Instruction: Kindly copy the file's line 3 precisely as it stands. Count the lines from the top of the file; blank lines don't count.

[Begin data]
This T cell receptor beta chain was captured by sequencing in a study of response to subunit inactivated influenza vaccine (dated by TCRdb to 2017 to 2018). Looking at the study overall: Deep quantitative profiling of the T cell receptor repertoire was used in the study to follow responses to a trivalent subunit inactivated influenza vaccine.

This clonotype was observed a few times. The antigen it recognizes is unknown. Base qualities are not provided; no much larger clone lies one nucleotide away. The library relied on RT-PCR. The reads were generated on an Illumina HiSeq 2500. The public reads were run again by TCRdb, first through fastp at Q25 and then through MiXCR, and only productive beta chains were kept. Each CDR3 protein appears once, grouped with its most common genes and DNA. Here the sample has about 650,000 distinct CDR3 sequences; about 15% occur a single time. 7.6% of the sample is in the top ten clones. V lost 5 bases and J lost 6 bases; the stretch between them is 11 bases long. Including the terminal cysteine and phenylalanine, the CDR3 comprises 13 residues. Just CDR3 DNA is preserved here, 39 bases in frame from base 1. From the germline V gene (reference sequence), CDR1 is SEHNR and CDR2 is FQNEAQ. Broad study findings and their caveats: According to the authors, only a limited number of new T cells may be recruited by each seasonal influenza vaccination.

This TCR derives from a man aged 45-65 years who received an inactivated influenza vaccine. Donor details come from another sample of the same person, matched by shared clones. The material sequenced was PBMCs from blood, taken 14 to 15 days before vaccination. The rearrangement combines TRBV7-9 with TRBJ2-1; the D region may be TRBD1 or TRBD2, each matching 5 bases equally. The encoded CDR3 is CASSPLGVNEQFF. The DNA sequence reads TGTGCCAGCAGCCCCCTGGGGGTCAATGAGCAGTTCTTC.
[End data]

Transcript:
This TCR derives from a man aged 45-65 years who received an inactivated influenza vaccine. Donor details come from another sample of the same person, matched by shared clones. The material sequenced was PBMCs from blood, taken 14 to 15 days before vaccination. The rearrangement combines TRBV7-9 with TRBJ2-1; the D region may be TRBD1 or TRBD2, each matching 5 bases equally. The encoded CDR3 is CASSPLGVNEQFF. The DNA sequence reads TGTGCCAGCAGCCCCCTGGGGGTCAATGAGCAGTTCTTC.